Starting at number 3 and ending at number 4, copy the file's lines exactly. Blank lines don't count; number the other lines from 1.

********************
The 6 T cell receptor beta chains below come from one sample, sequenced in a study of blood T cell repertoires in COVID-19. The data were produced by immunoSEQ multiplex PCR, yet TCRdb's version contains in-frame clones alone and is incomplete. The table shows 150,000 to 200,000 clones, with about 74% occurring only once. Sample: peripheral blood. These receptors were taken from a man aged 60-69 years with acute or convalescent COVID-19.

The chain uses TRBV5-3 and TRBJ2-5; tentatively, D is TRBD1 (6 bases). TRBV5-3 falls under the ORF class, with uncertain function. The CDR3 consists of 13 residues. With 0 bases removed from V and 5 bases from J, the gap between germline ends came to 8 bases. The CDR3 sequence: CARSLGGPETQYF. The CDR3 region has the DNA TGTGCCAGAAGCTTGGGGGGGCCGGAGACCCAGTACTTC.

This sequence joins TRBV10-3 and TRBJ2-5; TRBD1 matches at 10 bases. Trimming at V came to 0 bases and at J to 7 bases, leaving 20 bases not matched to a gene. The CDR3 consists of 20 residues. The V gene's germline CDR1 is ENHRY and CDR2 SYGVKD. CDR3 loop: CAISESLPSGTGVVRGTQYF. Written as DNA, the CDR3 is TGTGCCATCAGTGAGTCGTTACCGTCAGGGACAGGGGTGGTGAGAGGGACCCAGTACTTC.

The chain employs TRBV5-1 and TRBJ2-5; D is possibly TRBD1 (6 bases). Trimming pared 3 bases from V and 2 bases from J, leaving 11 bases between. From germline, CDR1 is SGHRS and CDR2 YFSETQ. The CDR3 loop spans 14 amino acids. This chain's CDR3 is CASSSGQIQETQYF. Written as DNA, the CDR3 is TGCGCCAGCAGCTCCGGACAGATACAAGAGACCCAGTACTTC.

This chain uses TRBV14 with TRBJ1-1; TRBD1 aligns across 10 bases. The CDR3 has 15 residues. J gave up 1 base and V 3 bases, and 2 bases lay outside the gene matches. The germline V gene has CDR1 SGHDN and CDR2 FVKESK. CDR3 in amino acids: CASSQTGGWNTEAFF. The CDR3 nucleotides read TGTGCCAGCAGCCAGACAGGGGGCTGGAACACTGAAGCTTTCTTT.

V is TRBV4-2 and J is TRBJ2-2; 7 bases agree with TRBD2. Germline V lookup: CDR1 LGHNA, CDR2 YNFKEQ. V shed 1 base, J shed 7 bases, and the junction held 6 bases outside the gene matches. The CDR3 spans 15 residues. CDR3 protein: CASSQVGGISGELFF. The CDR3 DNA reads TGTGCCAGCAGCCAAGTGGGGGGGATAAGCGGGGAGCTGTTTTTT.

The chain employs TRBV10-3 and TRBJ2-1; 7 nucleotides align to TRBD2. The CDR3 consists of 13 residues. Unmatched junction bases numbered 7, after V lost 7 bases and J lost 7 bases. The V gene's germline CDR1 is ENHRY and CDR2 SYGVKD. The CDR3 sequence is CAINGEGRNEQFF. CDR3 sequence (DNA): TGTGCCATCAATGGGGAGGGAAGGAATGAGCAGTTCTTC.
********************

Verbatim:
This sequence joins TRBV10-3 and TRBJ2-5; TRBD1 matches at 10 bases. Trimming at V came to 0 bases and at J to 7 bases, leaving 20 bases not matched to a gene. The CDR3 consists of 20 residues. The V gene's germline CDR1 is ENHRY and CDR2 SYGVKD. CDR3 loop: CAISESLPSGTGVVRGTQYF. Written as DNA, the CDR3 is TGTGCCATCAGTGAGTCGTTACCGTCAGGGACAGGGGTGGTGAGAGGGACCCAGTACTTC.

The chain employs TRBV5-1 and TRBJ2-5; D is possibly TRBD1 (6 bases). Trimming pared 3 bases from V and 2 bases from J, leaving 11 bases between. From germline, CDR1 is SGHRS and CDR2 YFSETQ. The CDR3 loop spans 14 amino acids. This chain's CDR3 is CASSSGQIQETQYF. Written as DNA, the CDR3 is TGCGCCAGCAGCTCCGGACAGATACAAGAGACCCAGTACTTC.